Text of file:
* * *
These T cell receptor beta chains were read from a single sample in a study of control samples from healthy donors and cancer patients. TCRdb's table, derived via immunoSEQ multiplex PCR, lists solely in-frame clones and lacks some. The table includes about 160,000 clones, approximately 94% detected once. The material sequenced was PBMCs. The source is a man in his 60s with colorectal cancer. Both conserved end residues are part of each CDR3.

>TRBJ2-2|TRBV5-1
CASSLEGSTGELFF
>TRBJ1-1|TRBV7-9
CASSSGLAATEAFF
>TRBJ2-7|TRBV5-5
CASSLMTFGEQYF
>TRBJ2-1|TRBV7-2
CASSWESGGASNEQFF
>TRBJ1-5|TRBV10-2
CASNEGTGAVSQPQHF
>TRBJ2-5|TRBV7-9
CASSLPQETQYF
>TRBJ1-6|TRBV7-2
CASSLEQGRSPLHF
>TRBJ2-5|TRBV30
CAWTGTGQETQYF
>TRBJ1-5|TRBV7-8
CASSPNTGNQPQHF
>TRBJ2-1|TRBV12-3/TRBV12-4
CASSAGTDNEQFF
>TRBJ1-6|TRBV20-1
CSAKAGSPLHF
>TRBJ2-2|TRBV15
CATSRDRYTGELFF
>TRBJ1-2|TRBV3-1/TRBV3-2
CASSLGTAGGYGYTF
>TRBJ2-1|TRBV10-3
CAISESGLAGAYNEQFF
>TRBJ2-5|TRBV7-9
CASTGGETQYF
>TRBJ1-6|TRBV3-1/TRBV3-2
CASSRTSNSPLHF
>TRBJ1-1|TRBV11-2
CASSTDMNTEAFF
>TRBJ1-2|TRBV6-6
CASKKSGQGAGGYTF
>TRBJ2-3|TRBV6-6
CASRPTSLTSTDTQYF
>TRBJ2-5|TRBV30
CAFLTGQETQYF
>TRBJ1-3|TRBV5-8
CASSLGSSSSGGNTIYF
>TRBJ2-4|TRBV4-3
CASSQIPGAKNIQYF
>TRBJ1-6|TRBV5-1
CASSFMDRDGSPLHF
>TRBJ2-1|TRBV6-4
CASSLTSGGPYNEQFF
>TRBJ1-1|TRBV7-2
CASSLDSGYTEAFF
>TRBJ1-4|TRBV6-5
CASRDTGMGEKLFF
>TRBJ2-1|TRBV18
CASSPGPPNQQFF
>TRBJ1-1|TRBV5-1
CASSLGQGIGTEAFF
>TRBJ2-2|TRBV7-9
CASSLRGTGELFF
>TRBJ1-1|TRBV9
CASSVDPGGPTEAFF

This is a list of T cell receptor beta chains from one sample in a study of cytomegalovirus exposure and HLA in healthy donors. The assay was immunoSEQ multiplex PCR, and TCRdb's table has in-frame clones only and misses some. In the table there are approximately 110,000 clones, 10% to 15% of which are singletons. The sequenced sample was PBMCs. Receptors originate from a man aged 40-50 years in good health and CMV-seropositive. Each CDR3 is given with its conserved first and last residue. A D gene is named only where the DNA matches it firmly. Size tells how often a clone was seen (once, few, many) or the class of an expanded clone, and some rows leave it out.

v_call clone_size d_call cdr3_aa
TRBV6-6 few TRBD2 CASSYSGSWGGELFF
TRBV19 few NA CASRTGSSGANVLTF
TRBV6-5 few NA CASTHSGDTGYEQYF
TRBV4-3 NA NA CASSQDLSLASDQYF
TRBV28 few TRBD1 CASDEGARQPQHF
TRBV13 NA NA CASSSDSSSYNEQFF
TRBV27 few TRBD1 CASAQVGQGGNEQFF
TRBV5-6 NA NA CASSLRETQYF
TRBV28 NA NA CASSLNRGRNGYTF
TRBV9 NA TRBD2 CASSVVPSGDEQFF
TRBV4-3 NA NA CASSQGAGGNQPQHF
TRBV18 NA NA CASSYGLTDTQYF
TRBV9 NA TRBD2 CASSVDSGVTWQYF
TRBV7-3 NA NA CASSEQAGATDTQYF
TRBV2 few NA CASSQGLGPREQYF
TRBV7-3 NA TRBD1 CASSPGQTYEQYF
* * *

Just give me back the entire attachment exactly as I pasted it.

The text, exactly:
These T cell receptor beta chains were read from a single sample in a study of control samples from healthy donors and cancer patients. TCRdb's table, derived via immunoSEQ multiplex PCR, lists solely in-frame clones and lacks some. The table includes about 160,000 clones, approximately 94% detected once. The material sequenced was PBMCs. The source is a man in his 60s with colorectal cancer. Both conserved end residues are part of each CDR3.

>TRBJ2-2|TRBV5-1
CASSLEGSTGELFF
>TRBJ1-1|TRBV7-9
CASSSGLAATEAFF
>TRBJ2-7|TRBV5-5
CASSLMTFGEQYF
>TRBJ2-1|TRBV7-2
CASSWESGGASNEQFF
>TRBJ1-5|TRBV10-2
CASNEGTGAVSQPQHF
>TRBJ2-5|TRBV7-9
CASSLPQETQYF
>TRBJ1-6|TRBV7-2
CASSLEQGRSPLHF
>TRBJ2-5|TRBV30
CAWTGTGQETQYF
>TRBJ1-5|TRBV7-8
CASSPNTGNQPQHF
>TRBJ2-1|TRBV12-3/TRBV12-4
CASSAGTDNEQFF
>TRBJ1-6|TRBV20-1
CSAKAGSPLHF
>TRBJ2-2|TRBV15
CATSRDRYTGELFF
>TRBJ1-2|TRBV3-1/TRBV3-2
CASSLGTAGGYGYTF
>TRBJ2-1|TRBV10-3
CAISESGLAGAYNEQFF
>TRBJ2-5|TRBV7-9
CASTGGETQYF
>TRBJ1-6|TRBV3-1/TRBV3-2
CASSRTSNSPLHF
>TRBJ1-1|TRBV11-2
CASSTDMNTEAFF
>TRBJ1-2|TRBV6-6
CASKKSGQGAGGYTF
>TRBJ2-3|TRBV6-6
CASRPTSLTSTDTQYF
>TRBJ2-5|TRBV30
CAFLTGQETQYF
>TRBJ1-3|TRBV5-8
CASSLGSSSSGGNTIYF
>TRBJ2-4|TRBV4-3
CASSQIPGAKNIQYF
>TRBJ1-6|TRBV5-1
CASSFMDRDGSPLHF
>TRBJ2-1|TRBV6-4
CASSLTSGGPYNEQFF
>TRBJ1-1|TRBV7-2
CASSLDSGYTEAFF
>TRBJ1-4|TRBV6-5
CASRDTGMGEKLFF
>TRBJ2-1|TRBV18
CASSPGPPNQQFF
>TRBJ1-1|TRBV5-1
CASSLGQGIGTEAFF
>TRBJ2-2|TRBV7-9
CASSLRGTGELFF
>TRBJ1-1|TRBV9
CASSVDPGGPTEAFF

This is a list of T cell receptor beta chains from one sample in a study of cytomegalovirus exposure and HLA in healthy donors. The assay was immunoSEQ multiplex PCR, and TCRdb's table has in-frame clones only and misses some. In the table there are approximately 110,000 clones, 10% to 15% of which are singletons. The sequenced sample was PBMCs. Receptors originate from a man aged 40-50 years in good health and CMV-seropositive. Each CDR3 is given with its conserved first and last residue. A D gene is named only where the DNA matches it firmly. Size tells how often a clone was seen (once, few, many) or the class of an expanded clone, and some rows leave it out.

v_call clone_size d_call cdr3_aa
TRBV6-6 few TRBD2 CASSYSGSWGGELFF
TRBV19 few NA CASRTGSSGANVLTF
TRBV6-5 few NA CASTHSGDTGYEQYF
TRBV4-3 NA NA CASSQDLSLASDQYF
TRBV28 few TRBD1 CASDEGARQPQHF
TRBV13 NA NA CASSSDSSSYNEQFF
TRBV27 few TRBD1 CASAQVGQGGNEQFF
TRBV5-6 NA NA CASSLRETQYF
TRBV28 NA NA CASSLNRGRNGYTF
TRBV9 NA TRBD2 CASSVVPSGDEQFF
TRBV4-3 NA NA CASSQGAGGNQPQHF
TRBV18 NA NA CASSYGLTDTQYF
TRBV9 NA TRBD2 CASSVDSGVTWQYF
TRBV7-3 NA NA CASSEQAGATDTQYF
TRBV2 few NA CASSQGLGPREQYF
TRBV7-3 NA TRBD1 CASSPGQTYEQYF